Arbuthnot Honor Lecture: Kathleen T. Horning

Wilder Award: Ashley Bryan

William C. Morris debut award: A Curse Dark as Gold

What are your thoughts? I'd love to hear them. Leave a comment below or vote in the poll on the sidebar.

Susan's last minute Caldecott, Newbery and Geisel predictions

In October, I posted my early ALA awards predictions. Today is the actual day of the annoucements. In fact, I'm in Denver at the American Library Associations' Midwinter Meeting and am getting ready to head to the press conference in a few minutes. We'll all know the winners within a few hours, but I wanted to post my last minute thoughts. These are the books I want to win, whether that happens, we shall see.

Caldecott: A Couple of Boys Have the Best Week Ever by Marla Frazee
Honor: Bear's Picture by Daniel Pinkwater and Little Yellow Leaf by Carin Berger. (I wouldn't be surprised to see House in the Night by Susan Marie Swanson on this list somewhere).

Newbery: I really wish it was going to be Trouble by Gary Schmidt, but I'm thinking that's not going to happen. I think it's going to be The Graveyard Book by Neil Gaiman.
Honor: The Underneath by Kathi Appelt, and a few surprises.

Geisel: Red Sled by Patricia Thomas.
Honor: Are You Ready to Play Outside? by Mo Willems and Mr. Putter and Tabby Run the Race by Cynthia Rylant. Plus, a surprise picture book or two.

Siebert: I'll Pass For Your Comrade by Anita Silvey (or at least an honor).

I hope you tune in to the live award announcement webcast (be sure to log-on to the webcast early so you don't get shut out). Click here to find out other ways you can find out about the announcements, both during and after the press conference.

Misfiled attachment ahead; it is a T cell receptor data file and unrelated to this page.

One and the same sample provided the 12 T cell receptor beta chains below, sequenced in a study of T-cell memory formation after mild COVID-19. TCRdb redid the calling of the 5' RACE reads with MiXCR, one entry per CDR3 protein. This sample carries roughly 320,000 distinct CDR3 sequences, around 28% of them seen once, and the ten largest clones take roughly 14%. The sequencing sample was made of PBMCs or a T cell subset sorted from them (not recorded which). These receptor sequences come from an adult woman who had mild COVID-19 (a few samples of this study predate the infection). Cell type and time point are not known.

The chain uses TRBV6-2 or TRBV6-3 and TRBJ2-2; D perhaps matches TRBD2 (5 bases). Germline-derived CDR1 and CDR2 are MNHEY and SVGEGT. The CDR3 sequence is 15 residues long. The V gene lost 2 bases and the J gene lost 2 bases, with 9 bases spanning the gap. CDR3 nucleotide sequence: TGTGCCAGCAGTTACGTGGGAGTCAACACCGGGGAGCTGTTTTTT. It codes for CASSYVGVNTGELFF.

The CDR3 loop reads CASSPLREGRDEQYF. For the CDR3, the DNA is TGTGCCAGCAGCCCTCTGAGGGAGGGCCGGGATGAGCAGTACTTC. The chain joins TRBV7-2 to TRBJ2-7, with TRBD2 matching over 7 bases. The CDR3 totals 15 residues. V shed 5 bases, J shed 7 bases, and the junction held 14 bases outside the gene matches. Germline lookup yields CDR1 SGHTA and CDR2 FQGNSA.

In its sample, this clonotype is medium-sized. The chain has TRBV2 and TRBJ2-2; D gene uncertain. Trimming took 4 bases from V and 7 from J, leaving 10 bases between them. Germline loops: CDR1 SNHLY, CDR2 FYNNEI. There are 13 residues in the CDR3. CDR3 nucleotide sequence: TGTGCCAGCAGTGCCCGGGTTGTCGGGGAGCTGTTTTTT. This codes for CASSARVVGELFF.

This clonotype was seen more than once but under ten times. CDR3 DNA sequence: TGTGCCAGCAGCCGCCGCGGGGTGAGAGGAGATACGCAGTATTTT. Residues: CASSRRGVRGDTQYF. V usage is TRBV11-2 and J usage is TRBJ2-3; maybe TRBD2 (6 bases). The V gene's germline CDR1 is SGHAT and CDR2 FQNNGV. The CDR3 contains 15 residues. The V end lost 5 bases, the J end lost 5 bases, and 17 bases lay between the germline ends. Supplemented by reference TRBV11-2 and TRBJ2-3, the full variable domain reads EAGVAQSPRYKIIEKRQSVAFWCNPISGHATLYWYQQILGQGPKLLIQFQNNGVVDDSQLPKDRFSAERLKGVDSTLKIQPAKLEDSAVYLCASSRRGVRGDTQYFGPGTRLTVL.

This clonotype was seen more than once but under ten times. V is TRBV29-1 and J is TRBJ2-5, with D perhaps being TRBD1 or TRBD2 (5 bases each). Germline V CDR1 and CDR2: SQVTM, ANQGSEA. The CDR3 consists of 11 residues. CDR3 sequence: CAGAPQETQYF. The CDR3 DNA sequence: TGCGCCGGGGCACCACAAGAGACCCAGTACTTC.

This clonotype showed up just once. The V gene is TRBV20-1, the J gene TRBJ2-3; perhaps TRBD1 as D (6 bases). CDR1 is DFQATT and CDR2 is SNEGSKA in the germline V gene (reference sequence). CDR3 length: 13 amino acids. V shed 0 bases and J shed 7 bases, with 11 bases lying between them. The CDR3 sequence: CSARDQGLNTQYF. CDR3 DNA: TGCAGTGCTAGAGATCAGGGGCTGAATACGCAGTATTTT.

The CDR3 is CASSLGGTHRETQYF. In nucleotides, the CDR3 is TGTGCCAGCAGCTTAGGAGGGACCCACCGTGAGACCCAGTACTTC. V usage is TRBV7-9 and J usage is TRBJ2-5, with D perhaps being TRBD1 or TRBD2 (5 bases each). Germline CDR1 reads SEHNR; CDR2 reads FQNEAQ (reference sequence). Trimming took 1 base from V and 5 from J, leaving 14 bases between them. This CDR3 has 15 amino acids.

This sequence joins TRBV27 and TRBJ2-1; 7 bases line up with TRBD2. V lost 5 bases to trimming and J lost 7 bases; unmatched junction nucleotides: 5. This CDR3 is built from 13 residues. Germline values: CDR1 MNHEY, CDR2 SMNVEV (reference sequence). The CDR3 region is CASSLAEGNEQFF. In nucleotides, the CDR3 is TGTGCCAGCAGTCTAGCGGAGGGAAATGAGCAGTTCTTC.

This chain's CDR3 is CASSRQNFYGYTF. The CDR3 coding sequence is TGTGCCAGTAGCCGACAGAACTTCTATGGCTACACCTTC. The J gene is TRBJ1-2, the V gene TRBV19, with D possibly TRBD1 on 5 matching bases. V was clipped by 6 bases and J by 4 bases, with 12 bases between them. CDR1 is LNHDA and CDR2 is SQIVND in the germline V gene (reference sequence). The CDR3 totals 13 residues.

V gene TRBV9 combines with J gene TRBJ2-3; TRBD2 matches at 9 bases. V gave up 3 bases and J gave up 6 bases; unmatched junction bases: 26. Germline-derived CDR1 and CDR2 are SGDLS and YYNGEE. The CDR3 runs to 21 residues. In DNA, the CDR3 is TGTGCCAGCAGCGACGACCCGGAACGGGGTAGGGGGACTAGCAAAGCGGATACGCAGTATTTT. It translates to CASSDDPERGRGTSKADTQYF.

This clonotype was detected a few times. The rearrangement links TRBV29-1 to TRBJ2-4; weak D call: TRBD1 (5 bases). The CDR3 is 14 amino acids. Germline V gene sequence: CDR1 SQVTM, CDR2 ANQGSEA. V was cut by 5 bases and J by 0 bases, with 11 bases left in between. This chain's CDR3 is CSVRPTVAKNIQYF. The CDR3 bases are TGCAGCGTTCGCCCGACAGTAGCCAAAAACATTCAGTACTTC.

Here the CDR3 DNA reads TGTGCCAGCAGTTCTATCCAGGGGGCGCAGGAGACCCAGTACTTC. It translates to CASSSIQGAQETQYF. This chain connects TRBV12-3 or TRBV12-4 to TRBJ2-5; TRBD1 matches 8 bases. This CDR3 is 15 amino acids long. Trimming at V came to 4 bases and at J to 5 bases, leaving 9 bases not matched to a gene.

Congratulations to every author who just had their life changed with a phone call.

Saturday, January 24, 2009

The real me

Wondering who I am? After a year and a half of blogging, I'm finally posting my name and photo on Wizards Wireless.

My name is Susan Kusel, I'm a children's librarian in Arlington, Virginia, and I look like this:

The real debate is: where do I put my polls now? Above the picture and info on the sidebar or below it? I can't find a Blogger template that uses three columns.

Revealing my name is pretty much a moot point, because if you Google me, you'll find this blog. But, I just read the third recent link that referred to me as "the children's librarian who blogs at Wizard Wireless" and I couldn't take it anymore. So, the time has come to fully step out of anonymity. I think it's the right decision for me.

Also, on the sidebar, you'll find out a few things about me. As long as I was going for the big reveal, I thought it was a good idea to post a bit of information about me and Wizards Wireless.

I said I don't do reviews on this blog, but actually I have done a couple. To clarify, if I do a review, it'll be about a book I've picked on my own and never an unsolicited one. (Excepting the Harry Potter Lexicon, which I'll be writing about shortly.) That being said, if you want to send me picture books, comic strip collections or books about Harry Potter, I won't complain. And if you've got any original comic strip art kicking around, I'd be happy to take that off your hands anytime.

Have you wrestled with the issue of using your real name on your blog? What conclusions have you come to?

Also, tell me who you are. I honestly have no idea who reads this blog and am always surprised when someone mentions something I blogged about in real life. Leave a comment in this post, join the Wizards Wireless Facebook page, or add Wizards Wireless to "Blogs I Follow" under your Blogger Profile. It would be great to find out who my audience is!

As always, I'm so glad you stopped by.

Thursday, January 1, 2009

The Cybils Finalists!

Head on over to the Cybils (The Children's and Young Adult Bloggers Literary Awards) to see the list of 2008 finalists.

I know the judges worked very hard to come up with such an excellent list. I can't wait for the announcement of the winners on February 14.

And, hey, this year a book I nominated actually became a finalist. Three cheers for Wanda Gag: The Girl Who Lived to Draw, by Deborah Kogan Ray, a finalist in the non fiction picture book category.